NEW YORK -- The first hint of emotion betrayed Buck Showalter as he revealed the news, in his own way, that he would not be returning to the Mets.
“I want to make sure I get this right,” Showalter said early Sunday afternoon, his voice catching, before revealing that his tenure was coming to an end. He read a prepared note he had written on a piece of paper.
About an hour later, as Showalter approached home plate to exchange his lineup card for the final time as Mets manager, dozens of his players and staff members spilled out of the dugout to applaud him. The Citi Field crowd followed suit, offering Showalter a standing ovation. Showalter exchanged the card then turned, put his head down and walked quietly back to the dugout, where he watched the Mets lose 9-1 to the Phillies in their season finale.
That dugout office, where Showalter has spent more time than all but 18 men in history, is no longer his home. Following Saturday’s penultimate game of the season, Mets general manager Billy Eppler informed Showalter that he could either resign or be fired. Showalter, who had one year left on his contract, chose the latter route.
“I think the players know I would never quit or resign,” Showalter said.
Owner Steve Cohen considered the move necessary out of fairness to David Stearns, whose hiring as president of baseball operations will become official on Monday. The Mets' owner did not want to disempower Stearns by forcing him to keep an incumbent manager, regardless of how popular that manager may have been.
“Buck did everything we wanted him to do,” Cohen said. “Not everything went right this year, and yet he kept an even-keel. The players loved him. These are always hard things to do.”
“I can’t tell you right now if it’s the right or wrong decision,” shortstop Francisco Lindor added. “Do I like it? No. It doesn’t feel good to have a man that I love, that my family loves, be without a job.”
As a manager, Showalter’s legacy is complicated. Of the 838 men to manage in the Major Leagues, only 18 of them won more games than him. But only 16 lost more games than Showalter, whose managerial career began in 1992 at the helm of a rebuilding Yankees team. Following a disappointing playoff performance in 1995, Showalter was dismissed, only to watch the Yankees win the World Series four times under Joe Torre. He moved onto a D-backs team that also won its first title a year after Showalter left.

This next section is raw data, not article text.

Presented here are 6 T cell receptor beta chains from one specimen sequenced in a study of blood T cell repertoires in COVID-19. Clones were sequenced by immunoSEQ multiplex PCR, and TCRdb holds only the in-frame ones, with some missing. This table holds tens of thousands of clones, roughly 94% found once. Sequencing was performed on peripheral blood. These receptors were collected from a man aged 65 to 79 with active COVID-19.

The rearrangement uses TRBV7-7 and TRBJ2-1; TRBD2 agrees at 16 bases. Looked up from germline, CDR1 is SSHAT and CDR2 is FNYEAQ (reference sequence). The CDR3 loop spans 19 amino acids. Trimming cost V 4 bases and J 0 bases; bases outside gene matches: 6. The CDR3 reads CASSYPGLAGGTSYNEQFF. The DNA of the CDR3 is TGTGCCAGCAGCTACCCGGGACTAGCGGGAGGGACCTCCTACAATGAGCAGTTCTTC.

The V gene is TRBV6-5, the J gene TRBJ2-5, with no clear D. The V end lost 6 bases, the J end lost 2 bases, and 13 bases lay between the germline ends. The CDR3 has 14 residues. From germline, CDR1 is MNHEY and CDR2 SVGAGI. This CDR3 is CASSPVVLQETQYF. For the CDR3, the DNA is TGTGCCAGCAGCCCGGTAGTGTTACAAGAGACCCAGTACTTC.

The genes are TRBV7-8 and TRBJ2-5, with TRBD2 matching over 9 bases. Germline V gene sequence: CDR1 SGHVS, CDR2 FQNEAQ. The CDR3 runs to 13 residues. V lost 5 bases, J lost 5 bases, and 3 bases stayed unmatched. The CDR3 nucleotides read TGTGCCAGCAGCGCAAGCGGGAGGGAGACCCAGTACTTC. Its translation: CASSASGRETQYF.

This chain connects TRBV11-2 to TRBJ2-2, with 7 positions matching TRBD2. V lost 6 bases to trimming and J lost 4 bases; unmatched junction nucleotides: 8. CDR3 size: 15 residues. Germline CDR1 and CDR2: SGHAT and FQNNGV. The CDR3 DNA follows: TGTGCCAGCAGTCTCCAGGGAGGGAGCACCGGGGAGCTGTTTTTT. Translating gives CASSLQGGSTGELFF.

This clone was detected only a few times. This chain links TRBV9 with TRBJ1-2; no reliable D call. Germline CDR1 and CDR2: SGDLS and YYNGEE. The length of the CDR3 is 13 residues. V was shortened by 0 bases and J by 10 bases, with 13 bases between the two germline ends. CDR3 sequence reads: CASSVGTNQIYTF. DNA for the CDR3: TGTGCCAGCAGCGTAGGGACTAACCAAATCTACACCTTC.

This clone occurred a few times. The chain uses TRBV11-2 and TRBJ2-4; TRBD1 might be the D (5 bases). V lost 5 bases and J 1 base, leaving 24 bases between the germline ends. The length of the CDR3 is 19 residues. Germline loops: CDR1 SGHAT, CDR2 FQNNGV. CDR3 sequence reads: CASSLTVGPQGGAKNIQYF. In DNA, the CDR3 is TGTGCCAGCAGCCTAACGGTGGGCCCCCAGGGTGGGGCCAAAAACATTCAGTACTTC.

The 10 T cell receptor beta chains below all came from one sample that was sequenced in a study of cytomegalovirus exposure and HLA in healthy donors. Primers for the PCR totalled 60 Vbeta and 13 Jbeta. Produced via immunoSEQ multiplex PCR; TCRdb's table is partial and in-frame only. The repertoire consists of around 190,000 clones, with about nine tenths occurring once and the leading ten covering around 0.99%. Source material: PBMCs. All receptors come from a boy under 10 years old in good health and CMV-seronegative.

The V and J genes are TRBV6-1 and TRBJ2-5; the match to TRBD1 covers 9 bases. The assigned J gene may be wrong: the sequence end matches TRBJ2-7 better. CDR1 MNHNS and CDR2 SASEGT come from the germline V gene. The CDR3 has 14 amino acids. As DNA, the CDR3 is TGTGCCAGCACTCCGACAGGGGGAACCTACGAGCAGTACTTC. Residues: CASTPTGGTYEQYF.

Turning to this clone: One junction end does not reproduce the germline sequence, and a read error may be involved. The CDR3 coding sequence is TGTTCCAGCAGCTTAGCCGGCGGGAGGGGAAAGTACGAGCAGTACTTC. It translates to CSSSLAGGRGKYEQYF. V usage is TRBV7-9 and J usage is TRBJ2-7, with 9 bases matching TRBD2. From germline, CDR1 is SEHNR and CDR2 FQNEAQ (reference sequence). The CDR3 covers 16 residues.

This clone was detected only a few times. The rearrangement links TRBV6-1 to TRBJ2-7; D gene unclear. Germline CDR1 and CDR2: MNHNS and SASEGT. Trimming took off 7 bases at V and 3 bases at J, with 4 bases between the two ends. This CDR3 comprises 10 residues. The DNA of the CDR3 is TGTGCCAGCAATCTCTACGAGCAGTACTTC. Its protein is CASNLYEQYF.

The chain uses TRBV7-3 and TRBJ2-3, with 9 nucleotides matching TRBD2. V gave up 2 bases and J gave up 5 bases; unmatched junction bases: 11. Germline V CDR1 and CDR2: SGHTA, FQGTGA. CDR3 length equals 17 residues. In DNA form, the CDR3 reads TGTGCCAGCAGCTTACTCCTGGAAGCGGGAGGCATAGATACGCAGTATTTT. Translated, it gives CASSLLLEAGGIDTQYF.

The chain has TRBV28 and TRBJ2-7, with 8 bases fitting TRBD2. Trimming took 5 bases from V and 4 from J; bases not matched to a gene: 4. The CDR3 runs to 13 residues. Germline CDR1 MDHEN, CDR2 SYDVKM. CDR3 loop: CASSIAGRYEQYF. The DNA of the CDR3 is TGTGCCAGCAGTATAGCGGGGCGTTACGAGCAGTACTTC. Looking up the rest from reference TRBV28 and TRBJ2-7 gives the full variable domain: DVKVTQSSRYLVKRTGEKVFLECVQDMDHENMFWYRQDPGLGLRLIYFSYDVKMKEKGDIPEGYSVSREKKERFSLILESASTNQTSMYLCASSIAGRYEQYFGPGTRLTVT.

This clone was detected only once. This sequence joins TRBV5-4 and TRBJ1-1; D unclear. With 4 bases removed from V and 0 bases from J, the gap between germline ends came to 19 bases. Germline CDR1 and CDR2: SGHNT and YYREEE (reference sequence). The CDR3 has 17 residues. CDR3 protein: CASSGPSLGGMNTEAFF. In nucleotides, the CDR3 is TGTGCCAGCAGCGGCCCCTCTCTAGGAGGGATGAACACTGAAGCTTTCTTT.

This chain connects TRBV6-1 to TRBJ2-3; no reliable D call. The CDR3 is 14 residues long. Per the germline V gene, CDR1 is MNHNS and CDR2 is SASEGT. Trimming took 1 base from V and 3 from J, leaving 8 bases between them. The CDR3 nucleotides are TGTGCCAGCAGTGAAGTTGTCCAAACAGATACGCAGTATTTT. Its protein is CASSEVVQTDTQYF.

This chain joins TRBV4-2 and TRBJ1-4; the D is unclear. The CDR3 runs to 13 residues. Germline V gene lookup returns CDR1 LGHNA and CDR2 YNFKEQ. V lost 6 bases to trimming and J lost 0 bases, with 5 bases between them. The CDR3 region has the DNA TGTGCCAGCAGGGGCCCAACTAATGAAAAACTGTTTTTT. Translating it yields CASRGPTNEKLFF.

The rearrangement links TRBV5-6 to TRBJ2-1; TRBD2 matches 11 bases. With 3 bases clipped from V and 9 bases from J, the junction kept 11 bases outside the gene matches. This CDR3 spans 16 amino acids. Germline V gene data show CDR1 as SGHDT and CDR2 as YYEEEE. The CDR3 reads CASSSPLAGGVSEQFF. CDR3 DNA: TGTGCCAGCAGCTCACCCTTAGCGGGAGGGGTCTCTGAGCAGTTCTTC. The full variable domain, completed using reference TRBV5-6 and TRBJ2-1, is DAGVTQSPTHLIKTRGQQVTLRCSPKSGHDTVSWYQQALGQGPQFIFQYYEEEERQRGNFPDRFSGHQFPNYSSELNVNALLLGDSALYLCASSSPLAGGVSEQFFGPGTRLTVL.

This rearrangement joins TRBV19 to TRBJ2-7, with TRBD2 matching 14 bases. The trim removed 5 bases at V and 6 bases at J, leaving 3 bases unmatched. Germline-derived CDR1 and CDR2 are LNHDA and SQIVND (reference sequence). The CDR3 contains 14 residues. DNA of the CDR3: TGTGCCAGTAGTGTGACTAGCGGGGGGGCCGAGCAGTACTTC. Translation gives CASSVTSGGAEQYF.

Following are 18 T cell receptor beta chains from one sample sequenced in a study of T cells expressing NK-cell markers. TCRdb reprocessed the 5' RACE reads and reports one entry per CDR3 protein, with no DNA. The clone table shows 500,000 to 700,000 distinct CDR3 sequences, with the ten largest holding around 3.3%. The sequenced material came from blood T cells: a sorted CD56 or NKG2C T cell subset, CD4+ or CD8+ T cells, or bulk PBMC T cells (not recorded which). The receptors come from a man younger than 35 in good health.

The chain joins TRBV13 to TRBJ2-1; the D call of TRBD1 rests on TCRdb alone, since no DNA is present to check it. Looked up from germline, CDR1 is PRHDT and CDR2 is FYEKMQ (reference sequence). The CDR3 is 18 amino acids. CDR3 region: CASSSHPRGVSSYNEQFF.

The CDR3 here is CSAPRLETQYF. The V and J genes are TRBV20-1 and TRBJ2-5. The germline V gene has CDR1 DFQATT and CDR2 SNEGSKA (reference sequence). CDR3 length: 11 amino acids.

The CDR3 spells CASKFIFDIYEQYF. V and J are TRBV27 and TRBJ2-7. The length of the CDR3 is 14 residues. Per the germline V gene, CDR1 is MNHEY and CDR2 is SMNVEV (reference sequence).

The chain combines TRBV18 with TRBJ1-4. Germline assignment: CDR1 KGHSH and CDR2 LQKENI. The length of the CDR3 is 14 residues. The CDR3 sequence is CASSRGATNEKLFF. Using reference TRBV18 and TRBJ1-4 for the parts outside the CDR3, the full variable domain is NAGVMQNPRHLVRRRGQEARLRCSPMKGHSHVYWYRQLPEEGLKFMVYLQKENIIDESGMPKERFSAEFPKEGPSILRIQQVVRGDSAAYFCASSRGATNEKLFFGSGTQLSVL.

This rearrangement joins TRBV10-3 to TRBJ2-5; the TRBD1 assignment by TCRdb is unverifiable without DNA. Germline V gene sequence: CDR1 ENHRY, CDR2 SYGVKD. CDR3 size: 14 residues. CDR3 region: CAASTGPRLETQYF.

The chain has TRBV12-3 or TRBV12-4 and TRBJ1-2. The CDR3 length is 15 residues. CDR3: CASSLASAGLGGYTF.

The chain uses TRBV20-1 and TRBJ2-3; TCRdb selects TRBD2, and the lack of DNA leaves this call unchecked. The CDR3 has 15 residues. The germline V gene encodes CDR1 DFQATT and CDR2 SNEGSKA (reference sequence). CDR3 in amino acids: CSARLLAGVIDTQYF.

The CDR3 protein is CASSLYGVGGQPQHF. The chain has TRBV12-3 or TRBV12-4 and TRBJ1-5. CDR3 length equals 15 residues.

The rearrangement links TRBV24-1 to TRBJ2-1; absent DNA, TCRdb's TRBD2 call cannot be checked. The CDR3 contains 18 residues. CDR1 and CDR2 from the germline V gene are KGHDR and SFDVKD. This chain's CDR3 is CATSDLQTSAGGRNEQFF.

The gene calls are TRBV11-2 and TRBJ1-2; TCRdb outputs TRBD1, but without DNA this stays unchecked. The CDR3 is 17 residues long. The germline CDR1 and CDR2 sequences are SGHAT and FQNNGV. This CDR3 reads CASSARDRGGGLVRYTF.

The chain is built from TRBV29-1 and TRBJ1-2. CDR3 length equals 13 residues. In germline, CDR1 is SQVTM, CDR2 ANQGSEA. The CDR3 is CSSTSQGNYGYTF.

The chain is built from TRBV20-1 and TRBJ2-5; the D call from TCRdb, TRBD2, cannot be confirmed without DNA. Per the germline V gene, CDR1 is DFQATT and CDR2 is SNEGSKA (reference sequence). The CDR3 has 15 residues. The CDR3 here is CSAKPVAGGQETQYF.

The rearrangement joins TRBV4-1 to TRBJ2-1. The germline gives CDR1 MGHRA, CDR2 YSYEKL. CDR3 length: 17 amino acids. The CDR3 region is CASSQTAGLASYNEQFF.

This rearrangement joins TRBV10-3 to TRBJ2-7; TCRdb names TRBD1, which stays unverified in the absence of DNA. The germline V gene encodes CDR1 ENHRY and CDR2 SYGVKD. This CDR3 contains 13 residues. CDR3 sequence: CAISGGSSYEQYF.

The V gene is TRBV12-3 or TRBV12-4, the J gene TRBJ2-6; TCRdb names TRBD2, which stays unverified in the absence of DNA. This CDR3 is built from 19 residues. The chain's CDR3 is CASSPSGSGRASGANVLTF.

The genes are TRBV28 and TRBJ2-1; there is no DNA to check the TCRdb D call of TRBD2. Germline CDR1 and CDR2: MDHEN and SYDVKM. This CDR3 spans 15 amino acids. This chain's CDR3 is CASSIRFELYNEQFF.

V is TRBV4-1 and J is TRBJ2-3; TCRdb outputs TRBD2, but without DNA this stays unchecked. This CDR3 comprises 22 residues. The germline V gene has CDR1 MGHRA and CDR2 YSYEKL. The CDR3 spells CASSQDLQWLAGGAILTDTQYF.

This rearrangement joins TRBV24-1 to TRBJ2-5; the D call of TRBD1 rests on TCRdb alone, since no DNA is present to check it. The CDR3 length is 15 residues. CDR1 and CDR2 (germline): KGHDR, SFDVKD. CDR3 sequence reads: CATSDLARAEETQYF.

Brought back to New York years later to resurrect the Mets, Showalter lasted two seasons, going 175-148.
Overall, he has produced a .509 winning percentage over 22 years and 3,393 games as a manager. Showalter has won just one postseason series, plus a Wild Card Game with the Orioles. Only Gene Mauch managed and won more MLB games without a pennant, which does not leave Showalter with a bitter taste.
“Baseball has been very fair to me, all things considered,” he said.
One of Showalter’s best chances to break through occurred last year, when he guided the Mets to a 101-win season but saw the NL East title slip out of his grasp with days to go. Rather than enjoy a bye, the Mets lost in the Wild Card Series to the Padres before faltering again this summer. They produced a sub-.500 record despite the largest payroll in Major League history.
“When things aren’t going well in New York, things happen,” outfielder Brandon Nimmo said. “And they happen quickly. It’s just our job as players to try and not let these things happen again.”
What the future looks like for Showalter remains to be seen. At 67, Showalter was already one of the game’s oldest managers, but he indicated he has a desire to remain in the dugout if another team will have him. Before joining the Mets, he spent time as a broadcaster, which could call to him again. Or, Showalter could simply retire home to Dallas, where he and his wife Angela have lived for years.
As for the Mets, managerial possibilities abound. Stearns, who is set to be introduced at a noon press conference Monday, has a close relationship with Brewers manager Craig Counsell. The longtime Milwaukee manager is only under contract through this postseason, making him an obvious candidate to take over in New York. Others exist throughout the industry.
“Somebody’s walking into a great situation here,” Showalter said. “I’ll be pulling for them, I can tell you that.”